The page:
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Donald Steven
As someone very new to Erlang, I find it interesting to follow the
discussion on guards.


FWIW, the *only* thing about Erlang that drives me to distraction is the
use of the atom 'true' as a reliable "or, if the above ain't so" default
value for the expression.  If only (how I wish it were so) the atom
wasn't so often completely at odds -- and at times the inverse -- of the
normal English 'read' of the if expression.  Please consider
grandfathering 'true' (not to break old code) and coming up with a
logically less committed atom-of-the-future such as 'default' or
'otherwise'.


Don

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Re: true

zxq9-2
On 2019年3月27日水曜日 18時21分36秒 JST Donald Steven wrote:

> As someone very new to Erlang, I find it interesting to follow the
> discussion on guards.
>
>
> FWIW, the *only* thing about Erlang that drives me to distraction is the
> use of the atom 'true' as a reliable "or, if the above ain't so" default
> value for the expression.  If only (how I wish it were so) the atom
> wasn't so often completely at odds -- and at times the inverse -- of the
> normal English 'read' of the if expression.  Please consider
> grandfathering 'true' (not to break old code) and coming up with a
> logically less committed atom-of-the-future such as 'default' or
> 'otherwise'.

Use `case` and general matching instead of `if` and other boolean constructs
and your life will be better.

In Erlang boolean comparison constructs apply mostly in *range* comparisons,
not general comparisons. `if` means something *very* different in Erlang
than you're used to.

-Craig
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Re: true

Richard O'Keefe
Just for the record, every functional programming
language I know that *has* guards uses true just
the way Erlang does.  This actually goes back all
the way to Lisp, where "if" had no "else".  You
wrote (COND (g1 b1) ... (gn bn) (T be)), where T
was (and remains) Lisp's version of 'true'.
Clean and Haskell allow 'otherwise' as a synonym
of 'True'.  I stick with 'True' because it is
easier for me to understand.

On Fri, 29 Mar 2019 at 03:16, <[hidden email]> wrote:
On 2019年3月27日水曜日 18時21分36秒 JST Donald Steven wrote:
> As someone very new to Erlang, I find it interesting to follow the
> discussion on guards.
>
>
> FWIW, the *only* thing about Erlang that drives me to distraction is the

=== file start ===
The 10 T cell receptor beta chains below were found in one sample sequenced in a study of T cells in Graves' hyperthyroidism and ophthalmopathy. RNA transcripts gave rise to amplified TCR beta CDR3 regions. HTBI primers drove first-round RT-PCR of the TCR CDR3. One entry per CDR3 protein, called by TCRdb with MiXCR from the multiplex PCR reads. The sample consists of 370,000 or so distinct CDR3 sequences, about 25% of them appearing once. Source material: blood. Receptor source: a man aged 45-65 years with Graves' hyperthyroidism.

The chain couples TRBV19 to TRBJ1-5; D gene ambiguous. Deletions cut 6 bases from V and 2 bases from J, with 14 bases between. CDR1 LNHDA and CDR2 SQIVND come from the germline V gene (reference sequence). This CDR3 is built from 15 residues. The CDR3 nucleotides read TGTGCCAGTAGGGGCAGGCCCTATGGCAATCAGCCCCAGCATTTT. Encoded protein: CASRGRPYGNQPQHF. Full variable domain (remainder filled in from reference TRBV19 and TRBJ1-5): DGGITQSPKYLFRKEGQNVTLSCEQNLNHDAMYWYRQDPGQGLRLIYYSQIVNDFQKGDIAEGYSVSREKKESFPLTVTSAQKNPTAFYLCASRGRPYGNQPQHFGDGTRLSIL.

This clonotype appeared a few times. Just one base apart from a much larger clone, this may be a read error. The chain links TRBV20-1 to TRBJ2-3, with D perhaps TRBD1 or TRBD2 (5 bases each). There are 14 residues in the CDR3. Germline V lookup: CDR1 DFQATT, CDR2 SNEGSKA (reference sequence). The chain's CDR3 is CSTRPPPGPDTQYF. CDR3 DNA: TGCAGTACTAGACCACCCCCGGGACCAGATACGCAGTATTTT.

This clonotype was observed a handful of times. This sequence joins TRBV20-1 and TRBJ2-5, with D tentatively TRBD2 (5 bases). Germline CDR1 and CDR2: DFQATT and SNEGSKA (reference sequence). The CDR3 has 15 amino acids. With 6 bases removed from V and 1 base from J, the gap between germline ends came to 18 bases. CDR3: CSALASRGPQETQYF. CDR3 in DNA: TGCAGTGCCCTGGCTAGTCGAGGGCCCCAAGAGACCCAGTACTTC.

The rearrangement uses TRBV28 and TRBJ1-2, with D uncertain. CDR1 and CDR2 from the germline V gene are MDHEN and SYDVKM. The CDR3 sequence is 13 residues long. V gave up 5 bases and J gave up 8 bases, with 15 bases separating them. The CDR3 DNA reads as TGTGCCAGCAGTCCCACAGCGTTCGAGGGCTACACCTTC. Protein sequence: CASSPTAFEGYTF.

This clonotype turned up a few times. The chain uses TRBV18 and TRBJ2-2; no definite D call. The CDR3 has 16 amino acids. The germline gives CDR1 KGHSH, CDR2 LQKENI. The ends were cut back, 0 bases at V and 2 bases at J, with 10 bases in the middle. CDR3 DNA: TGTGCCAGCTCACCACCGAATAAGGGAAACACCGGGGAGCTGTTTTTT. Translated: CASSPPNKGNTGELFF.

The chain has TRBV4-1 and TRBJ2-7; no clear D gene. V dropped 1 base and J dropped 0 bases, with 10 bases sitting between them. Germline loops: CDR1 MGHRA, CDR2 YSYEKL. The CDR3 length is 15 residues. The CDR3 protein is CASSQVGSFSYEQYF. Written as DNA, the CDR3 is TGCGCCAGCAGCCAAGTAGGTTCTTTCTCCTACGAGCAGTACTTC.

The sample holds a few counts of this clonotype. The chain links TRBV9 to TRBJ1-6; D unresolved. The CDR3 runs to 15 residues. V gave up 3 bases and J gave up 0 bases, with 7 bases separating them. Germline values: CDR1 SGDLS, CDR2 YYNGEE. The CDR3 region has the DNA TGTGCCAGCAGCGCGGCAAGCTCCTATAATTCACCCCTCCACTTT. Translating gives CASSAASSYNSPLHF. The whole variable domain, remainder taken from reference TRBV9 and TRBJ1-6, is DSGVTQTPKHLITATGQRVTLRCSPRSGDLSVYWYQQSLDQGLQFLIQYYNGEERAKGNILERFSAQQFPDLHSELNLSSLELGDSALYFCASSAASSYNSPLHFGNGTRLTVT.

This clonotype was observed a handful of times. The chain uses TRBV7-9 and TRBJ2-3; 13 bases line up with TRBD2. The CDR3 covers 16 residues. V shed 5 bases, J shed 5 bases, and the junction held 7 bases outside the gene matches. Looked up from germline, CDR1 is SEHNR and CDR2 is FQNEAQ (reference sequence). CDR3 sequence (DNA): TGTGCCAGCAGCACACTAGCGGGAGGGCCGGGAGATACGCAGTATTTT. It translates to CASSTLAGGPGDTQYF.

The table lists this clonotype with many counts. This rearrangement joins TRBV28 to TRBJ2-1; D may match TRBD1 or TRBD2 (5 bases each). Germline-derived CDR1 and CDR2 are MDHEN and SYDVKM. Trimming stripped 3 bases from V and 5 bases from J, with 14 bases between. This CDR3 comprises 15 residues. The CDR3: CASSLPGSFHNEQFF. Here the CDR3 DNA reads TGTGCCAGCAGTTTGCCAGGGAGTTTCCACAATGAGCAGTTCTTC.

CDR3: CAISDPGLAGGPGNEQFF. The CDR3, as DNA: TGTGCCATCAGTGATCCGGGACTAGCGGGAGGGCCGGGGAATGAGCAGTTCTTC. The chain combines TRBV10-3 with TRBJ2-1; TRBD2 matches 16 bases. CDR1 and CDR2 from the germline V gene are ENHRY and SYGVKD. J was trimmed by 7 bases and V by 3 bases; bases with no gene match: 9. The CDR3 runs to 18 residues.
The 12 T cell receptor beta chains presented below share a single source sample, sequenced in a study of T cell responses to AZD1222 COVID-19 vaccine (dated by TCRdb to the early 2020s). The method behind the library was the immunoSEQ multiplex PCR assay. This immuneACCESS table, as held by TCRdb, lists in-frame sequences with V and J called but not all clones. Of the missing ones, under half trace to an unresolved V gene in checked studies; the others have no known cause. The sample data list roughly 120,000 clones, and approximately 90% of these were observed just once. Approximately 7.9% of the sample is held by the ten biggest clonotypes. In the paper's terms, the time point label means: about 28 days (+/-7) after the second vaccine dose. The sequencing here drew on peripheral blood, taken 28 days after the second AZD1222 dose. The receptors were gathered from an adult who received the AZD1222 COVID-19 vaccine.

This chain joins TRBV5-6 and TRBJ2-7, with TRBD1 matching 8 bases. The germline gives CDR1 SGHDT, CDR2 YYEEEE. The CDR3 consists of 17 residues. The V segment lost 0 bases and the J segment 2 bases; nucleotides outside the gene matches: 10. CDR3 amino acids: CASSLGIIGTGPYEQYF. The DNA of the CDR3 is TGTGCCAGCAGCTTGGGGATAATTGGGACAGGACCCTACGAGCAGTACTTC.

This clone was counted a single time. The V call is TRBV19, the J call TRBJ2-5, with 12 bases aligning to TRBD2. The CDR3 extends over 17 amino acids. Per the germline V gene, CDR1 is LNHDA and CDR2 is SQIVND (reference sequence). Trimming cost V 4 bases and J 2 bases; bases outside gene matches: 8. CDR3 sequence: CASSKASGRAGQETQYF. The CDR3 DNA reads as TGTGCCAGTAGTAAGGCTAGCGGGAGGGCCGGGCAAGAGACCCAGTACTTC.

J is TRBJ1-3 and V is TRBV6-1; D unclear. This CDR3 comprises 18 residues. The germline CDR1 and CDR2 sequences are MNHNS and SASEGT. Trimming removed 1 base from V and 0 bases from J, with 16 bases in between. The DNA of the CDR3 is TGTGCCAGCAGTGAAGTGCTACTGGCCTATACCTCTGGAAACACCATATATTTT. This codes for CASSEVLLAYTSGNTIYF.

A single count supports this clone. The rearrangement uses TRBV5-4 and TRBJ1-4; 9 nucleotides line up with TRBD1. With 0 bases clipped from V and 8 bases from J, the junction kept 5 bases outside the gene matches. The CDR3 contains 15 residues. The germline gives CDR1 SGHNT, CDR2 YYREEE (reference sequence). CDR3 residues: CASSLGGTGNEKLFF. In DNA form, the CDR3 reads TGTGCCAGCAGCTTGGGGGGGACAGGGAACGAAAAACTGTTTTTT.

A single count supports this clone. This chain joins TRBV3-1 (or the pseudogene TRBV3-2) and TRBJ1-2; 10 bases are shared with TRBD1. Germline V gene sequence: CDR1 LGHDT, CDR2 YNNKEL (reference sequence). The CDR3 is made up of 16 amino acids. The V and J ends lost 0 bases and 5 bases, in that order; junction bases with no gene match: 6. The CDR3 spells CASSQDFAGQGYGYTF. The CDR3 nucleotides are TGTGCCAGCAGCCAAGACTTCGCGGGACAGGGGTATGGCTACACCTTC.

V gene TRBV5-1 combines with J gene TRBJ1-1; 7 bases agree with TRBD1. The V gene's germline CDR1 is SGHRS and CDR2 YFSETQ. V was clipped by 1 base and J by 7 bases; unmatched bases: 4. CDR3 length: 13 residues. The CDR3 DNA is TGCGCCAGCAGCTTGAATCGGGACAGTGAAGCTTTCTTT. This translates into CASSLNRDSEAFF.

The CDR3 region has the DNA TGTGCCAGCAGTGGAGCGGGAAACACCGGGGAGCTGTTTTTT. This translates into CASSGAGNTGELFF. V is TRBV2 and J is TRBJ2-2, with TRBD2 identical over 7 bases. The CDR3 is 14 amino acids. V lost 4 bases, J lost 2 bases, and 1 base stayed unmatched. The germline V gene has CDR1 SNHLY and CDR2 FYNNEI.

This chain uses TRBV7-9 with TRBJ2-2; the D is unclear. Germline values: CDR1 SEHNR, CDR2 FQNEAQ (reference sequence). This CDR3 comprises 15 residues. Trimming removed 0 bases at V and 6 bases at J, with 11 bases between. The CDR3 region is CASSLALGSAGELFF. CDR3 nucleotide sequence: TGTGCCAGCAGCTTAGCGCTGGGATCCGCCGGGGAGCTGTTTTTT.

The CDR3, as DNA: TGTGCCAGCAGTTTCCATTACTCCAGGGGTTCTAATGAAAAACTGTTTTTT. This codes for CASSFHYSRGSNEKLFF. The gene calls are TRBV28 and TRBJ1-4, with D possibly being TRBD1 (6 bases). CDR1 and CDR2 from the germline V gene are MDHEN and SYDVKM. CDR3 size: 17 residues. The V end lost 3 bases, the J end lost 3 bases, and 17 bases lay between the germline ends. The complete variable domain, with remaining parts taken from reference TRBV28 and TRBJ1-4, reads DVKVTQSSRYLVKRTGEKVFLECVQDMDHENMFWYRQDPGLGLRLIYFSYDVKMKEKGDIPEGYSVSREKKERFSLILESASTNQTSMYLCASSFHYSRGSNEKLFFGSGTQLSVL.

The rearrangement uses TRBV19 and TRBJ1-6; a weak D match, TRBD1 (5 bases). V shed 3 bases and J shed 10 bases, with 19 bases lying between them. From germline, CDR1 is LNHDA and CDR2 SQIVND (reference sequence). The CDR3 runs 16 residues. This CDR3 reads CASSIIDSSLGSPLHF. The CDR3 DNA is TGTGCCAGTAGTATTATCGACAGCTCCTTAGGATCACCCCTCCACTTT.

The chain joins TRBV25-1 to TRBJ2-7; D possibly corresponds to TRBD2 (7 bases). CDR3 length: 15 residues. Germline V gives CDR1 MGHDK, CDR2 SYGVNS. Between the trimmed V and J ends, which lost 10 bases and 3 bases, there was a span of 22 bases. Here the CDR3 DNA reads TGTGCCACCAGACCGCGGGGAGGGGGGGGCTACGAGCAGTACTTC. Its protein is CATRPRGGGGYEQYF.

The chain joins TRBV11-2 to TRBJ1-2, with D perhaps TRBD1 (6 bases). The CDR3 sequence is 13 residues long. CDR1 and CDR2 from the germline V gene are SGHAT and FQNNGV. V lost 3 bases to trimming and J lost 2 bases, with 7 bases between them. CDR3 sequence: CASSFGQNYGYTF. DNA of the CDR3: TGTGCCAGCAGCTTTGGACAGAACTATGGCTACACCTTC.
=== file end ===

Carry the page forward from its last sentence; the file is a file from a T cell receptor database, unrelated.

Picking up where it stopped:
> use of the atom 'true' as a reliable "or, if the above ain't so" default
> value for the expression.  If only (how I wish it were so) the atom
> wasn't so often completely at odds -- and at times the inverse -- of the
> normal English 'read' of the if expression.  Please consider
> grandfathering 'true' (not to break old code) and coming up with a
> logically less committed atom-of-the-future such as 'default' or
> 'otherwise'.

Use `case` and general matching instead of `if` and other boolean constructs
and your life will be better.

In Erlang boolean comparison constructs apply mostly in *range* comparisons,
not general comparisons. `if` means something *very* different in Erlang
than you're used to.

-Craig
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Re: true

Donald Steven

I didn't know that about other functional languages.  As a retiree, I just program for fun and have done some in Haskell, whence I picked up 'otherwise', which I much prefer.

On 3/30/2019 1:45 AM, Richard O'Keefe wrote:
Just for the record, every functional programming
language I know that *has* guards uses true just
the way Erlang does.  This actually goes back all
the way to Lisp, where "if" had no "else".  You
wrote (COND (g1 b1) ... (gn bn) (T be)), where T
was (and remains) Lisp's version of 'true'.
Clean and Haskell allow 'otherwise' as a synonym
of 'True'.  I stick with 'True' because it is
easier for me to understand.

On Fri, 29 Mar 2019 at 03:16, <[hidden email]> wrote:
On 2019年3月27日水曜日 18時21分36秒 JST Donald Steven wrote:
> As someone very new to Erlang, I find it interesting to follow the
> discussion on guards.
>
>
> FWIW, the *only* thing about Erlang that drives me to distraction is the
> use of the atom 'true' as a reliable "or, if the above ain't so" default
> value for the expression.  If only (how I wish it were so) the atom
> wasn't so often completely at odds -- and at times the inverse -- of the
> normal English 'read' of the if expression.  Please consider
> grandfathering 'true' (not to break old code) and coming up with a
> logically less committed atom-of-the-future such as 'default' or
> 'otherwise'.

Use `case` and general matching instead of `if` and other boolean constructs
and your life will be better.

In Erlang boolean comparison constructs apply mostly in *range* comparisons,
not general comparisons. `if` means something *very* different in Erlang
than you're used to.

-Craig
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